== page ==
Capitol reporter Mary Wilson covers Pennsylvania politics and issues at the Pennsylvania state capitol.
Charter schools in Pennsylvania are defined by their flexibility and freedom from many state regulations.
A new study shows they’re also marked by their lack of diversity.
Penn State researchers found “de facto patterns of school segregation along racial and ethnic lines” in a study of brick-and-mortar charter schools.
“They’re sorting themselves into homogeneous schools,” said Erica Frankenberg, a member of the research team and an assistant professor at Penn State’s College of Education.
The study was commissioned by the Center for Rural Pennsylvania, a state legislative agency.
The report begins with the 2006 school year and covers a five-year span during which charter school enrollment increased by 54 percent as more and more parents opted out of the traditional public school system (cyber charter schools, which provide instruction online, saw 75 percent enrollment growth over the same period).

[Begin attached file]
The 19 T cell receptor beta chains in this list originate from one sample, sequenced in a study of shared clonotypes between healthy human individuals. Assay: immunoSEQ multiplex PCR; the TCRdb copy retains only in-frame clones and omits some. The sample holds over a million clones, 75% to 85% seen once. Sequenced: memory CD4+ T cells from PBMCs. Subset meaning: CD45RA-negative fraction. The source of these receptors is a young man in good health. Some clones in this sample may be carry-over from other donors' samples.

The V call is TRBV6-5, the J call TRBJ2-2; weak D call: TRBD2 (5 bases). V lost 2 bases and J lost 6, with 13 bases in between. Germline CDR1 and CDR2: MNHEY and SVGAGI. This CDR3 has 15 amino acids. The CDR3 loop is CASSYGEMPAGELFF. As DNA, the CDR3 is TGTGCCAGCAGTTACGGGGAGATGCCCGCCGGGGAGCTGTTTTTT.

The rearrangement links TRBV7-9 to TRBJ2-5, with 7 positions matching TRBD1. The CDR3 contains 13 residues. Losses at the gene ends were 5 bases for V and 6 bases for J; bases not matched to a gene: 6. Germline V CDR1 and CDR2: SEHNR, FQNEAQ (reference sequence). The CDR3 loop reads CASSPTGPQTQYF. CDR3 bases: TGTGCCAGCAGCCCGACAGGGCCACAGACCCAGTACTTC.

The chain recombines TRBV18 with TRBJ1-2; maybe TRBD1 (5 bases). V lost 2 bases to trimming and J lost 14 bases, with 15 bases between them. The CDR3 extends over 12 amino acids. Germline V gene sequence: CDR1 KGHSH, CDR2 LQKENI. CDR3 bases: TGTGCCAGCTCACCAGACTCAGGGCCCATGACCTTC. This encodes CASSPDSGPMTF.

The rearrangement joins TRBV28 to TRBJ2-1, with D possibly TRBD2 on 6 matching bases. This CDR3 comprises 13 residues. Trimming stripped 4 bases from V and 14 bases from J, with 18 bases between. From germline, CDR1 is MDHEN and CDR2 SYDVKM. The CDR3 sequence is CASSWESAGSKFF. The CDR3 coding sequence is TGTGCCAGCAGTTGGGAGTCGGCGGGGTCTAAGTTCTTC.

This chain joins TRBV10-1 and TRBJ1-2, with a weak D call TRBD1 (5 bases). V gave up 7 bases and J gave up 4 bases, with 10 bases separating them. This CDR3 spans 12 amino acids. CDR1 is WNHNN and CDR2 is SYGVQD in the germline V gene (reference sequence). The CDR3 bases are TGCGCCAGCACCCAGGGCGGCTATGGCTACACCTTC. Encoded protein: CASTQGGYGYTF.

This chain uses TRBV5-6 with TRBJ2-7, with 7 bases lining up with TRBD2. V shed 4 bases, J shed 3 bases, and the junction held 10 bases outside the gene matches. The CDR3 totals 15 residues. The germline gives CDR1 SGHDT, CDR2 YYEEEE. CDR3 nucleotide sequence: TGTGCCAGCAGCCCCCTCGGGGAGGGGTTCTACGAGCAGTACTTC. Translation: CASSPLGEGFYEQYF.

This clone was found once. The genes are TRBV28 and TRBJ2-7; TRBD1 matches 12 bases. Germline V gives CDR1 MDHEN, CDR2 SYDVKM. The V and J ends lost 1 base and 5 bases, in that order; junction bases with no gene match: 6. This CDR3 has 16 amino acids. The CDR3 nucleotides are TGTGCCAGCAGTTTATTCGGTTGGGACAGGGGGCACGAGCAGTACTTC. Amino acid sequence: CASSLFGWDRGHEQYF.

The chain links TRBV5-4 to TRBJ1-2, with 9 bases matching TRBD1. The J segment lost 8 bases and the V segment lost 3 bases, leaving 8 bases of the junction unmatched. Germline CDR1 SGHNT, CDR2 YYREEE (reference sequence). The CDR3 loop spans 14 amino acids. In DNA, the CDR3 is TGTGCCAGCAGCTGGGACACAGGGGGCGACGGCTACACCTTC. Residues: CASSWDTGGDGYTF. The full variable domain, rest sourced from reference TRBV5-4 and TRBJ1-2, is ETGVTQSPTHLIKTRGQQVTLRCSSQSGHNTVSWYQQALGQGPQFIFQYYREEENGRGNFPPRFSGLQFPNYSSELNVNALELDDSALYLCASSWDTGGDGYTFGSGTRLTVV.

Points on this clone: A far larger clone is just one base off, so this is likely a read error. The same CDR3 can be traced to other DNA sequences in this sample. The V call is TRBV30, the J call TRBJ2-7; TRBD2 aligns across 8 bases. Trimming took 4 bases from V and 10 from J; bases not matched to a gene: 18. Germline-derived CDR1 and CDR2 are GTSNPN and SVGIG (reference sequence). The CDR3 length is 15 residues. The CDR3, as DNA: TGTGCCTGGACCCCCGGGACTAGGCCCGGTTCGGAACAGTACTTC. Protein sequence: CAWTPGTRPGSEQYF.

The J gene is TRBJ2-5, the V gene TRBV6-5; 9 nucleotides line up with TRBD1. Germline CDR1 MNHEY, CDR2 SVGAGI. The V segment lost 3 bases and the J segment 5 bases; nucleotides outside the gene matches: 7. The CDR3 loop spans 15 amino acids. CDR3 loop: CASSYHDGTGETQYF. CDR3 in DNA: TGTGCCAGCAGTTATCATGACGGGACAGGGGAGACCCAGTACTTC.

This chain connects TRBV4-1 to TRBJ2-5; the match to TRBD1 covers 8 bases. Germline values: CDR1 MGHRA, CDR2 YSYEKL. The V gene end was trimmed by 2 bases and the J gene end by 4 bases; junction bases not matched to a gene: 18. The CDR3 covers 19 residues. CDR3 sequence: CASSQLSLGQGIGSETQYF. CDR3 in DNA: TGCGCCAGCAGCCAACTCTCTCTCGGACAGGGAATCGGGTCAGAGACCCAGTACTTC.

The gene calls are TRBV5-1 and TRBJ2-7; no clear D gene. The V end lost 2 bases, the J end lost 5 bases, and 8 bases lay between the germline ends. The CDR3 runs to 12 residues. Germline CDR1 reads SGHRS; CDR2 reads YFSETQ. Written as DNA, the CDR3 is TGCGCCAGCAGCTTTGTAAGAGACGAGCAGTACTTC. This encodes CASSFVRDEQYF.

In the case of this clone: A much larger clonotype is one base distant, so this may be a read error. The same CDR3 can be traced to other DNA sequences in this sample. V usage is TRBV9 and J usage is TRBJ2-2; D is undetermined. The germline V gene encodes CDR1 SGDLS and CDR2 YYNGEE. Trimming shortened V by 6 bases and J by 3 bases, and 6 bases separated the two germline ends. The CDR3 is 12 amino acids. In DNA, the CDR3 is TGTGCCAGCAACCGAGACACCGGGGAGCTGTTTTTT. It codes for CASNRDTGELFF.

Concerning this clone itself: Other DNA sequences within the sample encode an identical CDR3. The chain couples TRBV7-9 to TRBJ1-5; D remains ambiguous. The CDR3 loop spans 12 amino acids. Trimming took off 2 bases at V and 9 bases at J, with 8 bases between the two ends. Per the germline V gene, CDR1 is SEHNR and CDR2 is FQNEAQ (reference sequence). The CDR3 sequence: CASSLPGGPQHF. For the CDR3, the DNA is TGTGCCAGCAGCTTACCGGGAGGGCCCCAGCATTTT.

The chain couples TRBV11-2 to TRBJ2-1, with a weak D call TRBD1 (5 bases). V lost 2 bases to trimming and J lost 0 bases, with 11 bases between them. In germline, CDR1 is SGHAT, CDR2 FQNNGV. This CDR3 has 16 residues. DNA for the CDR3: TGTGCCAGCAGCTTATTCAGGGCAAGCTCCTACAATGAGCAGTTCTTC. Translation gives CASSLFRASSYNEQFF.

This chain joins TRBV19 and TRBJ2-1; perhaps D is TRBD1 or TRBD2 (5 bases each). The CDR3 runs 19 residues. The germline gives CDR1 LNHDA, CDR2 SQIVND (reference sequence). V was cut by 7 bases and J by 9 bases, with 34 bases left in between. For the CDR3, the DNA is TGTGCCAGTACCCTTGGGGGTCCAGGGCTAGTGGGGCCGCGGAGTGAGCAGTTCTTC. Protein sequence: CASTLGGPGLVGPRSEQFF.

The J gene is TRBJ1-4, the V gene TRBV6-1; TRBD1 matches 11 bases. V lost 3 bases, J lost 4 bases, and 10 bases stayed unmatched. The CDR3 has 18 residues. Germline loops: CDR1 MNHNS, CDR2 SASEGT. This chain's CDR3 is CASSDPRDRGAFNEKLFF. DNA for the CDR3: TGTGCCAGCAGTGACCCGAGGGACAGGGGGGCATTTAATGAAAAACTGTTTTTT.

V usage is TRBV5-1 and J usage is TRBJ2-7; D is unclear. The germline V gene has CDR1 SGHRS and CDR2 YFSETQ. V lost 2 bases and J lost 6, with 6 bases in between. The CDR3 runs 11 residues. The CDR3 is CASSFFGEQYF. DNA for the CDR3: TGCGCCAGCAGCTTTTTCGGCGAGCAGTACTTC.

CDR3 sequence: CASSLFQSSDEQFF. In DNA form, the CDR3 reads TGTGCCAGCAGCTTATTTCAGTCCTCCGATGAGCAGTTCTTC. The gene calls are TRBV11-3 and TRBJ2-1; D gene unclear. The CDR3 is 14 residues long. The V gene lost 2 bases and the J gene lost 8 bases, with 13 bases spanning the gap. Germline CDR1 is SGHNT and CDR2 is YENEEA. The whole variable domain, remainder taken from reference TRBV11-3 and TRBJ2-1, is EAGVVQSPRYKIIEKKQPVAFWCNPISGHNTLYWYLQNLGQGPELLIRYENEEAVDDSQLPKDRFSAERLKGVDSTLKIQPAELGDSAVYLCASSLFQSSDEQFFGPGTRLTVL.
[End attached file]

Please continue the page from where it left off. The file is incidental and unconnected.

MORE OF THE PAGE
The report concludes that, in addition to exhibiting greater segregation, charter schools are an “obvious and escalating” stress on school district budgets, and overwhelmingly perform worse than their traditional public school counterparts.
In one rural county mentioned in the study, one charter school was largely white and another was overwhelmingly non-white.
“Given the fact that overall the public schools in rural areas of Pennsylvania are overwhelmingly white,” said Frankenberg, “having such disproportionately non-white enrollment really raises a question of why the charters are not more reflective of the overall enrollment.”
Frankenberg said it would be a mistake to assume the segregation trend is purely a byproduct of individual choice. The report noted that on a national scale, the availability of transportation and subsidized lunches affects charter school enrollment. Frankenberg said similar factors may explain the patterns of segregation in charters, which are able to “counsel” students about how well they would fare at their school they’re considering.
“In the residential market, we know that there are a number of different factors beyond just preference that in fact stratify who’s living where, and actually we see some of these similar mechanisms when we look at patterns of school choice,” said Frankenberg.
Frankenberg said the trend toward homogenous charter schools is troubling given conclusive research on the benefits for both students and teachers of being in a racially diverse school.
This is the first of two posts on the Center for Rural Pennsylvania study of charter schools. A second post will review the study’s findings regarding charter schools’ impact on school districts.
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